How independent do you think you are? People tend to assume they’re independent the moment they move out and stop relying on their parents for food, shelter and clean clothes, but dependency is never that clean-cut. We may be in denial, but most of us are still more dependent than we are independent in life and no, it has nothing to do with doing your own laundry.
Dependency & Co-Dependency
Most of us hear the topic of codependency discussed in two fields: relationships and family. There are articles upon articles about co-dependent familial and romantic relationships, from people being trapped in narcissistic-codependent dynamics due to their upbringing to millennials still living at home with parents in their thirties.
It’s dangerous and naive, however, to assume dependency only exists within these two categories; a woman can consider herself extremely independent in her relationship but can actually be entirely dependent upon her status, or a man can think he’s independent because he’s never borrowed money, but he is desperately dependent upon the opinions and validations of his peers.
Having a healthy level of independence when it comes to your romantic and familial relations doesn’t indicate that you are a truly independent person. People can be unhealthily dependent on a variety of things such as alcohol, external validation, money, certain foods, time structures, rank, opinions, makeup and social media. People can become dependent upon their possessions, their children or even their therapist all in the belief that these things complete them, make them significant or can potentially “fix” them and make their lives better.
Those who are dependent find it difficult to be alone, they expect their partners to make them happy and feel like they’re nothing when they’re ignored or overlooked by friends and colleagues. Dependent people believe they’re suddenly not good enough if they gain a few pounds in a month and are scared of being socially shunned and deemed as lesser than for not conforming to the latest trends.
These things may seem small in the grand scheme of things, but being dependent on anything other than yourself can cause you to put your life on hold. It can stop you from going abroad because you don’t have anyone to travel with and can prevent you from starting projects or doing things on your own; it makes you less confident in asserting yourself and disagreeing with others as well as making you overly responsible for fulling other people’s expectations.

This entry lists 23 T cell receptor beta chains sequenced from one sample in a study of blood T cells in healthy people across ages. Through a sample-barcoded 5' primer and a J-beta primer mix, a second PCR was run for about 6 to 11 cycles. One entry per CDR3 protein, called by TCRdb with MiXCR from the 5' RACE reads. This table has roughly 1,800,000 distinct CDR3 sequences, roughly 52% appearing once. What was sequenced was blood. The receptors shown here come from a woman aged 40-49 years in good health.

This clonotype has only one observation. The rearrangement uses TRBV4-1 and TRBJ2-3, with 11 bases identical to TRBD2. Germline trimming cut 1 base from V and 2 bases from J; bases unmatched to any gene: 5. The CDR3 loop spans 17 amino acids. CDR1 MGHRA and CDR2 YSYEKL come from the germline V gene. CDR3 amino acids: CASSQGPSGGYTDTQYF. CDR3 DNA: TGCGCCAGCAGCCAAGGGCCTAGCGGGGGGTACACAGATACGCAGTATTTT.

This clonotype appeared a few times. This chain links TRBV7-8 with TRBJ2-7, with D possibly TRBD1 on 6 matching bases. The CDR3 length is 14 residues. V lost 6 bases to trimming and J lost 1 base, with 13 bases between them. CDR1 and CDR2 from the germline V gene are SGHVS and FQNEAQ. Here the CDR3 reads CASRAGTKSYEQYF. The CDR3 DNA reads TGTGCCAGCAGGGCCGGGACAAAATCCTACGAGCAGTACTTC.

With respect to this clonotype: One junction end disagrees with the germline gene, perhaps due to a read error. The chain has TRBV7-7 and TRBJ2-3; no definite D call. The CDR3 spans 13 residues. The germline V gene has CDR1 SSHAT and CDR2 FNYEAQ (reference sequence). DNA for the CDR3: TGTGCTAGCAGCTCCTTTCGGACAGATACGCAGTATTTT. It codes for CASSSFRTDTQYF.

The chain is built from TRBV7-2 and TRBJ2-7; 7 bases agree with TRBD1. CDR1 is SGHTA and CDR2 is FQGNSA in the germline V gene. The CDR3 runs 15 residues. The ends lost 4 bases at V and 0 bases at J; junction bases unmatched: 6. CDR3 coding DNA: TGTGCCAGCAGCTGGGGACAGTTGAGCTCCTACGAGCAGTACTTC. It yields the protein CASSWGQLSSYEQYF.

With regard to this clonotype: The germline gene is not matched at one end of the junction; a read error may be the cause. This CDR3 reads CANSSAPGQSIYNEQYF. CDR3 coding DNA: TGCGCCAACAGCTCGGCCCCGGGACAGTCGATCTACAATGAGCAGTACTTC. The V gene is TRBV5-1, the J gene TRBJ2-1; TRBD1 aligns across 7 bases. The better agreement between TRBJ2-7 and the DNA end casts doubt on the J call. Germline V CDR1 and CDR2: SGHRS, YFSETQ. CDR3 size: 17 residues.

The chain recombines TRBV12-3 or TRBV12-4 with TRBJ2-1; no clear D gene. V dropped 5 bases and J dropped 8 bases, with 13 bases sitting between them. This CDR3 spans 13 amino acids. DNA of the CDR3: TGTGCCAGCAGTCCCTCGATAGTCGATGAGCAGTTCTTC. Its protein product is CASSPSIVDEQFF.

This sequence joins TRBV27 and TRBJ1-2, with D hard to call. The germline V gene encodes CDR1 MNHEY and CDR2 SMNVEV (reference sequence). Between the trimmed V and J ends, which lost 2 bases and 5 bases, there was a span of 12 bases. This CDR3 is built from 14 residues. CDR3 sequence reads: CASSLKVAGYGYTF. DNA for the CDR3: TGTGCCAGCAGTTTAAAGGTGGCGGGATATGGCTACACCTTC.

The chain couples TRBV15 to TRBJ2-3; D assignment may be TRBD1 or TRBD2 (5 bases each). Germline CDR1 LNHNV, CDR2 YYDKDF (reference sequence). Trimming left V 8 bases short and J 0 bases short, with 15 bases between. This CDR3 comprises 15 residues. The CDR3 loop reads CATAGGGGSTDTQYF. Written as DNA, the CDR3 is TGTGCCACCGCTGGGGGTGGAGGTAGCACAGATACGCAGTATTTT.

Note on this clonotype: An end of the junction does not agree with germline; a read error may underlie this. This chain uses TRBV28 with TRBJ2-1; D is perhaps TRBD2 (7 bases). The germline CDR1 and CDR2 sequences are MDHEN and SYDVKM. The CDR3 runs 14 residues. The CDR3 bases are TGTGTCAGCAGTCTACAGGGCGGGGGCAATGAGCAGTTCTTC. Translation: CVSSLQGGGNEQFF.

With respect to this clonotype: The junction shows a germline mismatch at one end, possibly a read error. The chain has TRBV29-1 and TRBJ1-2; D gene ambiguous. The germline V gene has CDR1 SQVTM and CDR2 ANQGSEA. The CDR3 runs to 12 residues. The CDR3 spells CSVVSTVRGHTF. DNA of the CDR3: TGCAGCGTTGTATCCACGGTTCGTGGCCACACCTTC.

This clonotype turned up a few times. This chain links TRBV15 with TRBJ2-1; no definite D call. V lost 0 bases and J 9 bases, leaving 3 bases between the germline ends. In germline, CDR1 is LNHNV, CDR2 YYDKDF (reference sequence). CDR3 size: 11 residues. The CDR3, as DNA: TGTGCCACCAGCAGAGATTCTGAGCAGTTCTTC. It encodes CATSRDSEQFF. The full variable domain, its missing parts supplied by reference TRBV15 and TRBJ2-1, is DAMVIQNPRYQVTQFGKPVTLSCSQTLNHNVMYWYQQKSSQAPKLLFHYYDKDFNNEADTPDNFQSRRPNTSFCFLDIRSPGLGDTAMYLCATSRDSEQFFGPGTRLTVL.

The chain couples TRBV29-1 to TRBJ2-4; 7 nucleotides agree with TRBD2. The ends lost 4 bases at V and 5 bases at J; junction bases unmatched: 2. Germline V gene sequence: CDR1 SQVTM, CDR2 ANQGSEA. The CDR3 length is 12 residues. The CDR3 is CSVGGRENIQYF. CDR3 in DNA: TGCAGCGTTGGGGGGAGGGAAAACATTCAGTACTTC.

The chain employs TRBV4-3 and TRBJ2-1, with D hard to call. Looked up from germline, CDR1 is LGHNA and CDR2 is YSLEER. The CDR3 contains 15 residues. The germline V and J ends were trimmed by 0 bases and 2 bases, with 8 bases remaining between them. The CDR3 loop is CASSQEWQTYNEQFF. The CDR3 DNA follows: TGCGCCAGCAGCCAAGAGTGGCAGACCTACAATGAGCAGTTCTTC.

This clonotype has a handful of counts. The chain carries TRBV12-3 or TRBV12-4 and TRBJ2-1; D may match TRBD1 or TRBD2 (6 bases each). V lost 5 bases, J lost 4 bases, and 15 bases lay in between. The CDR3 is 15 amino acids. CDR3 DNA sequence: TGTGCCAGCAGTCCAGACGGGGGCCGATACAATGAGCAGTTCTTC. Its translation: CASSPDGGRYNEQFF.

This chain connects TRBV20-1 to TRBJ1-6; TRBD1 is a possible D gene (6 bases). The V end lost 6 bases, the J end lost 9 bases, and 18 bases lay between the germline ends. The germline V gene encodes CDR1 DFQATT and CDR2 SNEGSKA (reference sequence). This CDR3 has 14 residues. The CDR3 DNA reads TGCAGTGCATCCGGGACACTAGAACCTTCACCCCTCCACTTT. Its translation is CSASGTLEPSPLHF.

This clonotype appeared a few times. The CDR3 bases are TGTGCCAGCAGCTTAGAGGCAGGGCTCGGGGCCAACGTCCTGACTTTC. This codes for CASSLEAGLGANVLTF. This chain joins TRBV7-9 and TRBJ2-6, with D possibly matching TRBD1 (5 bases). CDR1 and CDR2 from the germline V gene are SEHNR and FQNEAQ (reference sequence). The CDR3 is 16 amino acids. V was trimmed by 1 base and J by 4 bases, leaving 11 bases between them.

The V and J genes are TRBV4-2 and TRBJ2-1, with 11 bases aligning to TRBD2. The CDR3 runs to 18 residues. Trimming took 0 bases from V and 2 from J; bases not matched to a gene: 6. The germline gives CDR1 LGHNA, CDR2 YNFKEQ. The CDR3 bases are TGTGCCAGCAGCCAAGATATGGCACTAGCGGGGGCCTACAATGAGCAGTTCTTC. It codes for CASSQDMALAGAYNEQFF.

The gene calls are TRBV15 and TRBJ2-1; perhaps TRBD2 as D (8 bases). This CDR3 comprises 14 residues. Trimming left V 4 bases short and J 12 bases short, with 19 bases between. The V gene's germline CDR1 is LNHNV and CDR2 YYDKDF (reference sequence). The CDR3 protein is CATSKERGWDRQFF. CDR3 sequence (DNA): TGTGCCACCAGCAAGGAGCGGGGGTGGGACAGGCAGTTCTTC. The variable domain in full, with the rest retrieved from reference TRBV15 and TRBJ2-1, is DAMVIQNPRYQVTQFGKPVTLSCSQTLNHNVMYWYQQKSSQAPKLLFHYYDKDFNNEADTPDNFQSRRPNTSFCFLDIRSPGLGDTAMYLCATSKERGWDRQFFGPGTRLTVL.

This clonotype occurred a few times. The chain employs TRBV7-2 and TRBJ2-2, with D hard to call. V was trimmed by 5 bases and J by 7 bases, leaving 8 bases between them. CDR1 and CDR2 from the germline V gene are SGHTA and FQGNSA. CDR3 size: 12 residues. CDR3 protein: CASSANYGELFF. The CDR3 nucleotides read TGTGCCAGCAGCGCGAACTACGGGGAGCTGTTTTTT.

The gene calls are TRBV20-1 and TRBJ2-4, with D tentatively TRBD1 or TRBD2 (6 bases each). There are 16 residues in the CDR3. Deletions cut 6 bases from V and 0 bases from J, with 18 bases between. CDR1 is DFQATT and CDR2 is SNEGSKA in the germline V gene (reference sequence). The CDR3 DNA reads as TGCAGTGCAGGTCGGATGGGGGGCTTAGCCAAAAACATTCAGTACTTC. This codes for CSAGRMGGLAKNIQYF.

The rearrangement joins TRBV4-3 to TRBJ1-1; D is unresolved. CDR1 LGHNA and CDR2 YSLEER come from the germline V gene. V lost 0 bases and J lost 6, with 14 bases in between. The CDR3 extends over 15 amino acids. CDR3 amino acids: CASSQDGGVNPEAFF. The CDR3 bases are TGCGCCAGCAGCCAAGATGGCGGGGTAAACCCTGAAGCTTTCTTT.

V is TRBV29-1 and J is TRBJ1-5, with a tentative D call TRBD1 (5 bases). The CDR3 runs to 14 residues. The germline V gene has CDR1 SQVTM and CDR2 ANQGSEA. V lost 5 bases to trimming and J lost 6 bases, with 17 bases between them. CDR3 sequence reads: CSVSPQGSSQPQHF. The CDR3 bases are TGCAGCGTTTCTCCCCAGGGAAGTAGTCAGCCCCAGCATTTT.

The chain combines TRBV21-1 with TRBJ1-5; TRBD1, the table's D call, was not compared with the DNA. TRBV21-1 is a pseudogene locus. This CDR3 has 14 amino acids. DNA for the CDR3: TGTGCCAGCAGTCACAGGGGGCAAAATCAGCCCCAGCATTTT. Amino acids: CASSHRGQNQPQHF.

Developing a Sense of Self-Reliance
The answer to achieving true independence isn’t to live a life of isolation, have no friends and children and be an island of self-sustaining love and strength. Independence doesn’t mean that we sacrifice community, connection and intimacy (we wouldn’t be able to thrive without any of these things as an individual). Instead, true independence means adopting a healthy and secure sense of self-reliance.
Being self-reliant means you are comfortable with your own company; you can stand to be alone for hours, if not days with your own thoughts and not feel the pressing urge to text your friends, check social media or drown yourself in alcohol and junk food. Self-reliant people enjoy spending time with themselves at a cafe reading a book, learning a new skill, going to the gym and going to events and meetups by themselves to meet new people and not be afraid of putting themselves out in the world.
Self-reliant people are masters of their own emotions. They know there’s little use in bitching and complaining about their boss, their friends, the news or the weather because they recognise bitching about their emotions isn’t conducive to being productive or personal growth. This isn’t to say that they deny their emotions, bottle them up and become a robot, but they choose not to become consumed by worthless emotions and instead share the purposeful emotions such as grief, love, sadness, fear: emotions which, with the support of others, can make us stronger and more resilient.
Self-resilience means living in a way in which you recognise that you don’t need material things, external validation, money, or a partner to feel fulfilled. Self-resilient and, thus, truly independent people, rely on themselves for emotional stability, strength and validation, and it is through their steady and unwavering self-reliance that they help and love others more authentically and selflessly.
“When you reach the point of becoming independent of external events, you’re truly free.“– Steve Pavlina